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you connected the WBo2 to the rear o2 wire?
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Old 07-03-2015, 11:57 AM
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Originally Posted by Braineack View Post
you connected the WBo2 to the rear o2 wire?
Yes because my car is ca spec and the primary o2 sensor is right in the exhaust manifold and the secondary is after the cat. The exhaust system is totally different than the fed spec.

Here's a diagram
http://i155.photobucket.com/albums/s309/shoult/Misc/1999-2000-CASpecExhaust.jpg
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Old 07-07-2015, 07:18 AM
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Why would you actually want to read after the cat?

The whole point of the rear o2 is to determine if the cat burned up all the extra goodies in the exhaust after the combustion.

The whole point of a wideband is to determine exactly how much fuel you are burning.

If you put the wideband after the cat, a point where extra gas gets burned in the catalyst, how are you going to know exactly how much fuel you are combusting? (answers your thread title btw)

Furthermore, the MS doesn't even connect to rear o2 sensor, so it has no way of reading the wbo2 signal because that's not where it's looking for it...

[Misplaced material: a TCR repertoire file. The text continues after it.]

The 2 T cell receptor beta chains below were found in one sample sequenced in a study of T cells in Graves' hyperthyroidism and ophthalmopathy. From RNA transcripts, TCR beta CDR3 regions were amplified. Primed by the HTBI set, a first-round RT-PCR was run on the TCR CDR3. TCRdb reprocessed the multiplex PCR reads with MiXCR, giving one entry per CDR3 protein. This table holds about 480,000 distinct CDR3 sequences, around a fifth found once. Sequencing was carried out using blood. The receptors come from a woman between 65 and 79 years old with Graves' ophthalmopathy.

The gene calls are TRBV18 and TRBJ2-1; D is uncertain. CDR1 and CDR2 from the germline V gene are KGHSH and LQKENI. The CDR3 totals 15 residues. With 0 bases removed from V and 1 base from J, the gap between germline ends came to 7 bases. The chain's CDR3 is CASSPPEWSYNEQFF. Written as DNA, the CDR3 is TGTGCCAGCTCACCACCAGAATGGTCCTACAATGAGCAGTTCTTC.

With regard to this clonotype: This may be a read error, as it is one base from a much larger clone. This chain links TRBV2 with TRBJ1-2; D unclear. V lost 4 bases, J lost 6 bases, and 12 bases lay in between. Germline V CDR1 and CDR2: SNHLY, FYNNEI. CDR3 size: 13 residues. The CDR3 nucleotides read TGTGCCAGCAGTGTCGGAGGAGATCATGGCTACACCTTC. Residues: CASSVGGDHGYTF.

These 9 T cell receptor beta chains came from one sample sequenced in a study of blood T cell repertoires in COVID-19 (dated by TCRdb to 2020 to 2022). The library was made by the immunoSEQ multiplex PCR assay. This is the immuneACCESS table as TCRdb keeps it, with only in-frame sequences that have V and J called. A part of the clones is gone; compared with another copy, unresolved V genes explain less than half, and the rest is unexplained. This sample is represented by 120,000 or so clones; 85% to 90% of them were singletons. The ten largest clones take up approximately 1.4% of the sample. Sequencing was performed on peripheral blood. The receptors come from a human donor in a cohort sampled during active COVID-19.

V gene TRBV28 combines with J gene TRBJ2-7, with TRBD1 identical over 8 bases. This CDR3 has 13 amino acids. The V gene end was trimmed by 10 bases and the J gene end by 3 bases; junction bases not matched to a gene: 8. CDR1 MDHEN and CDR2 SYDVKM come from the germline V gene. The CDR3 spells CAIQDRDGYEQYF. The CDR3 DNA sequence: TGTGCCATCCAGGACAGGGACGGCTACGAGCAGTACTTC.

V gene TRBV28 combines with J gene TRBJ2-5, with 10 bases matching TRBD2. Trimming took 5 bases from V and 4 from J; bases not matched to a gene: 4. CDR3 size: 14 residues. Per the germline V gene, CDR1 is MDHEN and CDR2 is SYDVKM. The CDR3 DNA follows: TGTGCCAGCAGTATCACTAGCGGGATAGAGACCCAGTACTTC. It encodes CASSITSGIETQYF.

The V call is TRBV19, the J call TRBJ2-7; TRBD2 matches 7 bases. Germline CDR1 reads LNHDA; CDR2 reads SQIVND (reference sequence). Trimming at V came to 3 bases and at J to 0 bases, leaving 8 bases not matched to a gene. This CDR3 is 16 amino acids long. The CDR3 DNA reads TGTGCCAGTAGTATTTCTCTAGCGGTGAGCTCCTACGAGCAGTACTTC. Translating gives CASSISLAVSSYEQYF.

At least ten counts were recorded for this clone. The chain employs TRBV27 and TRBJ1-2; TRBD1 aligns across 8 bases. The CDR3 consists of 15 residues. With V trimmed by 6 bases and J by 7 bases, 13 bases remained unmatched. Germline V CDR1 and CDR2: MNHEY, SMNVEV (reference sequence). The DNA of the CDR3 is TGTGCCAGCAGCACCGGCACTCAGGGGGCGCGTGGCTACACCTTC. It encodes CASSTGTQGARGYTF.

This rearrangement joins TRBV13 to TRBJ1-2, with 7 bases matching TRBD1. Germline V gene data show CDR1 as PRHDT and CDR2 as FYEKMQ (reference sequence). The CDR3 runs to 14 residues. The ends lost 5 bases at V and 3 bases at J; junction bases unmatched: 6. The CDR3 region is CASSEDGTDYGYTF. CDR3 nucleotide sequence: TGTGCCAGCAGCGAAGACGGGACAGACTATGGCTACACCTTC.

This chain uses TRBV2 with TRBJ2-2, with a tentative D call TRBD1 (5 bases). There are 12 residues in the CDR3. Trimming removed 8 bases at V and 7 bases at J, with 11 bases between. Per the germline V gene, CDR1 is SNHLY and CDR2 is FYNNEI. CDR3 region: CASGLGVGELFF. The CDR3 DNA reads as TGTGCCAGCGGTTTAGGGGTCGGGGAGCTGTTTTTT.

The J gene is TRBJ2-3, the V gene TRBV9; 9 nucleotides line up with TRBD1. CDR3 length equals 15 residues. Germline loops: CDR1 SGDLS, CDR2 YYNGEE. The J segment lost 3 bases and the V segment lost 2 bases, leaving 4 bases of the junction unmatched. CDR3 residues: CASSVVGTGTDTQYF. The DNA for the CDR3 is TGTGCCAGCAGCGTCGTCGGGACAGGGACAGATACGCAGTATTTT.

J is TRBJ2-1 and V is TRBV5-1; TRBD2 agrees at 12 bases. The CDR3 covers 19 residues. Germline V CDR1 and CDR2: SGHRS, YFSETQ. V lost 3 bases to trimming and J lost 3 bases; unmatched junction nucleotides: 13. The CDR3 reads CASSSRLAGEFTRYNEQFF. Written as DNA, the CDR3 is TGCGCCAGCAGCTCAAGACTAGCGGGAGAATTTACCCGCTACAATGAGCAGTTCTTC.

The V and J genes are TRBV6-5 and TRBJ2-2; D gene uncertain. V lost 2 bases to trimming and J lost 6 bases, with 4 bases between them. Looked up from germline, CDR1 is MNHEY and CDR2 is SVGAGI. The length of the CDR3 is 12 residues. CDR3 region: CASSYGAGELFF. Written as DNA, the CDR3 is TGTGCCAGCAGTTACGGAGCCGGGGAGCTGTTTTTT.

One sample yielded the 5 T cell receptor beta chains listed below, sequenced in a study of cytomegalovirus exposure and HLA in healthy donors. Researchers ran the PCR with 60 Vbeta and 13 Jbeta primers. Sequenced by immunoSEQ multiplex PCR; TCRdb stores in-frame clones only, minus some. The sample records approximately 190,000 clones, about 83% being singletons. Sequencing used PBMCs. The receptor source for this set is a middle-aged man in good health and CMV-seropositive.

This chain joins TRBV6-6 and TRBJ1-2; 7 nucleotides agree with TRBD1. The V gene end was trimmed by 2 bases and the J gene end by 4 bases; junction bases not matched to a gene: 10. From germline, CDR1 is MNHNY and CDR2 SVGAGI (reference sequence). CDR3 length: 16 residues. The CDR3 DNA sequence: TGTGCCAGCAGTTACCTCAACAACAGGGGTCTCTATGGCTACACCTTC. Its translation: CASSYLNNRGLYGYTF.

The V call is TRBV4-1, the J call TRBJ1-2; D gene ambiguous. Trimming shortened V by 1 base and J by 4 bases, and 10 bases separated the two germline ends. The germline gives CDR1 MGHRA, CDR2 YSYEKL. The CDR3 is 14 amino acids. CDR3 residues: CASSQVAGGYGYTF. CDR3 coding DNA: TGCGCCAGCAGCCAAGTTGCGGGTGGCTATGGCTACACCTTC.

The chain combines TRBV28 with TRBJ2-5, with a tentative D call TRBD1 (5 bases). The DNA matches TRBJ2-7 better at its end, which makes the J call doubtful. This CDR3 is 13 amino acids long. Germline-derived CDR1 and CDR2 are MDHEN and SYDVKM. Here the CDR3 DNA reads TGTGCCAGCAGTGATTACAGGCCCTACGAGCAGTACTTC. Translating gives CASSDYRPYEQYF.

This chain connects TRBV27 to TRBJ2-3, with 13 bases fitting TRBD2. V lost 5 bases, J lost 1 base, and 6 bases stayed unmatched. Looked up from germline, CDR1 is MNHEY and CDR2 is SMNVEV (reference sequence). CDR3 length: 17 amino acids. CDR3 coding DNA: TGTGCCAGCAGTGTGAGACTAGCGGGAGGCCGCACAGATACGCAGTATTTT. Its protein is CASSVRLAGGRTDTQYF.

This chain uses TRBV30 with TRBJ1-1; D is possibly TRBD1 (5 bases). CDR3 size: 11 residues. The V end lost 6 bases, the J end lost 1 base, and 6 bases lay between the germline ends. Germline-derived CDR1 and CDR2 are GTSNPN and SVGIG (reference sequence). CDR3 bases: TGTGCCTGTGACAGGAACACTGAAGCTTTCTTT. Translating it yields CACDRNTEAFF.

it needs to connect to the front o2 input, or the optional wbo2 input on the extra connector.


(yes, I realize the rear o2 of the CA spec is in the same relative location as the front o2 of non-CA spec)
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Old 07-07-2015, 10:49 AM
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<p>If you care about the environment and have your CAT still try to keep your idle&nbsp;near 14.7 for best emissions. If it's not happy there then slightly richer until it is.&nbsp;</p><p>&nbsp;</p><p>Having your O2 sensor post CAT effctively dampens your signal and slows down the response time. But overall your reading will still be accurate. You just might not be able to EGO Correct the transients as quickly. (edit: this <span style="color:rgb(34, 34, 34)">presupposes&nbsp;</span>that its wired correctly)</p>
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Old 07-07-2015, 11:02 AM